Movie Review by Joan Ellis –


In a strong, undeniable way, director Spike Lee’s BlackKKlansman is his accusation that few of us understand the depth of racial segregation as it exists today. This isn’t a story set in the distant past. It begins in the 1970s, a time when much of the populace assumed slavery and segregation were over. Spike Lee’s movie is a sharp reminder that what we thought had been accomplished had simply gone underground with progress confined to liberal areas in the Northeast and far West. This movie is an attack on our ignorance. Slavery may be over; segregation isn’t.

Adam Driver plays Flip Zimmerman, a Jewish cop who has to hide his own feelings as he assumes the identity of a right-wing bully in order to enter the Klan. He must listen to fellow bullies spout their certainties – “I’m a white non-Jewish American citizen.” And there Flip stands, wearing the hood of the Klan. He endures all the indignities of pretending he is a segregationist bully while his new partner, Ron Stallworth (John David Washington) can only work from the office because he is black. He delivers Flip’s white telephone voice in their joint efforts to expose the Klan.

Laura Harrier plays Patrice Demas, a firm opponent of the segregationists who, rather than discuss the problems with her new friend Flip, lectures him from her righteous position.

The story is Spike Lee’s way of delivering the message that while many of us believe that changing laws has changed behavior, the reality life for a black person walking down a street is still frightening. Hands out of pockets, silence, no reactions, no sudden moves.

As Flip and Ron become the team that delivers both the nuance and the ugliness of this story, it would be hard not to sink into some level of fear, guilt, and confusion, living as we do in a world where so much is still unfair. Their acting is so good that their story hits us with the sharpest edges of accusation. Topher Grace creates the Klan’s Grand Wizard with calm born of his total commitment to the consuming hatred that has become his core.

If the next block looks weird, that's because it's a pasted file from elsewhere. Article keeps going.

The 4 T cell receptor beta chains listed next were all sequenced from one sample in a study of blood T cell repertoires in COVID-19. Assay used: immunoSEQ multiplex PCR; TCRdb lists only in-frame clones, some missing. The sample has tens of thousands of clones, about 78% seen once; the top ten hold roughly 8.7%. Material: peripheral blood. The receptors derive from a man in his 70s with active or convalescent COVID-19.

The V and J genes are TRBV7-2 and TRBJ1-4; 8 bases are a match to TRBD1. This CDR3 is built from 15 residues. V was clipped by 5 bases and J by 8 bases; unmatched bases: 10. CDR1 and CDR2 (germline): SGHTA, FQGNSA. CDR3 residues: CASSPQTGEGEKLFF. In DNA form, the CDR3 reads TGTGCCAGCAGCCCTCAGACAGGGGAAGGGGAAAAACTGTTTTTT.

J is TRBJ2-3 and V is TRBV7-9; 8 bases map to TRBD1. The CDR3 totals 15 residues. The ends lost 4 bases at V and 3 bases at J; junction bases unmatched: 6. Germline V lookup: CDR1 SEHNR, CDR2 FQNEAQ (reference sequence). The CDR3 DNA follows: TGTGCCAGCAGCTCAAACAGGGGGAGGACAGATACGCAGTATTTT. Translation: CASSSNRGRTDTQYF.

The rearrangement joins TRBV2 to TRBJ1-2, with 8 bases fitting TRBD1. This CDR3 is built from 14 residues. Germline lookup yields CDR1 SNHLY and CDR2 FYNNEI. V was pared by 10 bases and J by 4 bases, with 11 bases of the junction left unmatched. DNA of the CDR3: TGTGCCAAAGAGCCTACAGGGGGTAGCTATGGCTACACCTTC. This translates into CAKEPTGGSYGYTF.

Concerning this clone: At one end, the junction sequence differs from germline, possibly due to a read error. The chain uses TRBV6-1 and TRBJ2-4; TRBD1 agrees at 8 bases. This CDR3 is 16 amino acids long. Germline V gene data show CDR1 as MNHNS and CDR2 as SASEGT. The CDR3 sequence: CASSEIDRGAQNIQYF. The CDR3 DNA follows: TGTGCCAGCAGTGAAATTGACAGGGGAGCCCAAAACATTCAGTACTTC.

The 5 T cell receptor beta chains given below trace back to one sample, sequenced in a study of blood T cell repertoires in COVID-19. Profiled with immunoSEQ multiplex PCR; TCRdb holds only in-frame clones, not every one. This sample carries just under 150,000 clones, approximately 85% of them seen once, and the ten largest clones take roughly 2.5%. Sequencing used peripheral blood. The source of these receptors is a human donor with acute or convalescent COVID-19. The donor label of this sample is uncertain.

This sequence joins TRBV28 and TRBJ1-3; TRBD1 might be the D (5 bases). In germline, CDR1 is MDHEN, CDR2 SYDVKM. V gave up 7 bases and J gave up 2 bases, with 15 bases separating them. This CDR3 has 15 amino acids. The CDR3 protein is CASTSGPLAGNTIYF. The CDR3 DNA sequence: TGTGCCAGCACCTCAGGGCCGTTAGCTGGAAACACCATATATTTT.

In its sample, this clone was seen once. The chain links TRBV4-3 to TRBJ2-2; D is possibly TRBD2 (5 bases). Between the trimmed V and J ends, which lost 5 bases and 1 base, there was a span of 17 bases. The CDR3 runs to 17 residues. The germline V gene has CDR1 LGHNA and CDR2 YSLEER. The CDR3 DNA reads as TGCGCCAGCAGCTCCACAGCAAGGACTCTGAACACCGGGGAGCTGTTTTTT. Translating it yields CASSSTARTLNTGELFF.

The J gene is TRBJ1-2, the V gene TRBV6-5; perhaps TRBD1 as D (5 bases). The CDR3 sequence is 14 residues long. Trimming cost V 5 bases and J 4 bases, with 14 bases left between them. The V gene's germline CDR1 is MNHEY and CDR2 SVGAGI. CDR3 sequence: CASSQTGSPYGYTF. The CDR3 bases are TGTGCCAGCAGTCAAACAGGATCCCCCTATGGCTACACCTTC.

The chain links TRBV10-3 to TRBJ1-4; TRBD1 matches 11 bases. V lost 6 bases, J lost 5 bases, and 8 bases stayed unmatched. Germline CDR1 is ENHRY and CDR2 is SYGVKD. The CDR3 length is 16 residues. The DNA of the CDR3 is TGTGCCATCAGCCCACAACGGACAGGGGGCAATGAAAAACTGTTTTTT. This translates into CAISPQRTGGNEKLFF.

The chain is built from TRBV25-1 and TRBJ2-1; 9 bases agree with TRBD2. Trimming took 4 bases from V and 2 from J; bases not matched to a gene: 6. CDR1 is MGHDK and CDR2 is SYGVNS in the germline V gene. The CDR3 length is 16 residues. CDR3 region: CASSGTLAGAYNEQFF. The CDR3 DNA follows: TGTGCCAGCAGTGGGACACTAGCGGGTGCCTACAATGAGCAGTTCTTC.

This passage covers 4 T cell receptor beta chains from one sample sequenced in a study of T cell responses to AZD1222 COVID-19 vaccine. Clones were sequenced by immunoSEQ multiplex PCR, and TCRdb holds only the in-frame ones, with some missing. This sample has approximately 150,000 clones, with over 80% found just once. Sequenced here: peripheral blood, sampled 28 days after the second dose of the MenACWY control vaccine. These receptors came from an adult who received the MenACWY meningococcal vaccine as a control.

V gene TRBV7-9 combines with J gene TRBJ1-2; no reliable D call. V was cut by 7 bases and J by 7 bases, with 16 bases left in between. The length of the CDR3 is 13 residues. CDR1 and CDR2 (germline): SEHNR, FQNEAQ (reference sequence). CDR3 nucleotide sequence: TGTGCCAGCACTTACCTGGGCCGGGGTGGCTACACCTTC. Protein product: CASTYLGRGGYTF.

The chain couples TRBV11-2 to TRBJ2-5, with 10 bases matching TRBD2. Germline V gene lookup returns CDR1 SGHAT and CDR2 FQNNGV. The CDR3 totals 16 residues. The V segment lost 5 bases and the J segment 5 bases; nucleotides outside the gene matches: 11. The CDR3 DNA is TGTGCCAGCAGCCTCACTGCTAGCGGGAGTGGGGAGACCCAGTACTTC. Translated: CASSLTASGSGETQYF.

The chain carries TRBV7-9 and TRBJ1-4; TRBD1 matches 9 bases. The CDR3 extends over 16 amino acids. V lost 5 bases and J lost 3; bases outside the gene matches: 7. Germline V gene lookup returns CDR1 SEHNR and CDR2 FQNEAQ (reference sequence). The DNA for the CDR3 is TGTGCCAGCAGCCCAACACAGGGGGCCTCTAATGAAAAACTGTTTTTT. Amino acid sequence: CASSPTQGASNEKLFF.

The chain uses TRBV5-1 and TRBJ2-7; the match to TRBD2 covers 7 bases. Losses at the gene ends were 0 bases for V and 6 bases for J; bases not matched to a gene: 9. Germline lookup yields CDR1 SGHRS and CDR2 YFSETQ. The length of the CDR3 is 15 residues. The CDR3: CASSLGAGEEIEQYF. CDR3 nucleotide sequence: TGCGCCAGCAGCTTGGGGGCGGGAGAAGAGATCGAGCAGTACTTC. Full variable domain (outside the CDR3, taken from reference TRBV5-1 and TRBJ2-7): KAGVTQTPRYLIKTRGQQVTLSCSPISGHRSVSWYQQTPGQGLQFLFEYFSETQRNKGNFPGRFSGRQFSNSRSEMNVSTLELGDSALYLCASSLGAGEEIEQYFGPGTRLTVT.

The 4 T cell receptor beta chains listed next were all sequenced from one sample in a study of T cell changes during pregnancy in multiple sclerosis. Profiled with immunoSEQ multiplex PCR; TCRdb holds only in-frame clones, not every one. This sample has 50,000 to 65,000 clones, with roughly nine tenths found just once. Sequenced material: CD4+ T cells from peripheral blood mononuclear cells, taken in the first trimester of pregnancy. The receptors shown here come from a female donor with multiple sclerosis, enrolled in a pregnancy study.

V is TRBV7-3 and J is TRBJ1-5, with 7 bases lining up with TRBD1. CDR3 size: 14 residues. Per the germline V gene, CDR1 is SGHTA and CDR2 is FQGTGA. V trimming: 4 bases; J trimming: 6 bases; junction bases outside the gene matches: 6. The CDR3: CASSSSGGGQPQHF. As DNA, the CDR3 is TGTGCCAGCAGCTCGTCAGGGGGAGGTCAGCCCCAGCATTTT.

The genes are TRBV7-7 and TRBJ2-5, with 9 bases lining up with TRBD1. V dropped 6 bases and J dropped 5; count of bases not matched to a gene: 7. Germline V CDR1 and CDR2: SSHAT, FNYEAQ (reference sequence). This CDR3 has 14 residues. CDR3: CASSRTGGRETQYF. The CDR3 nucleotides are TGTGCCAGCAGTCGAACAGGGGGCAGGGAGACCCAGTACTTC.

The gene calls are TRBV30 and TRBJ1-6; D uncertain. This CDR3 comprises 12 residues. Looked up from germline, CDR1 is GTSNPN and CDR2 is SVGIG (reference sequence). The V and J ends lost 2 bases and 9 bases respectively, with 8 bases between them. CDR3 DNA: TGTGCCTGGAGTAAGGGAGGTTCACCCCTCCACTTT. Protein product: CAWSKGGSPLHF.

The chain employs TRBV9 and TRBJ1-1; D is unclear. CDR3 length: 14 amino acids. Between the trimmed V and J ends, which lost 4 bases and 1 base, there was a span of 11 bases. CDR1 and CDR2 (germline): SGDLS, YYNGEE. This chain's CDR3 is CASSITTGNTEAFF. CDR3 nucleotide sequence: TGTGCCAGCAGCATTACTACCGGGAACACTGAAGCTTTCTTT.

BlackKKlansman is both serious and provocative. It comes from Spike Lee as a command to reexamine our own beliefs and actions. When, near the end, he jumps into present day politics, the movie acquires even greater force. There is no question that the depth of feeling in the audience at the close is due to the uncanny way Lee forces us to sink into this continuing problem of our own creation. He doesn’t allow us for a second to retreat to believing the job had been done with the passage of anti-segregation laws. His power comes from skillful use of a fine group of actors to examine the problems as they exist right now. The depth of feeling as the theater empties is due to Spike Lee’s uncanny skill at pulling everyone deeply into this continuing American problem of our own creation.

Film Critic: Joan Ellis
Film Title: BlackKKlansman
Word Count: 501
Running Time: 2:15
Rating: R
Date: August 19, 2018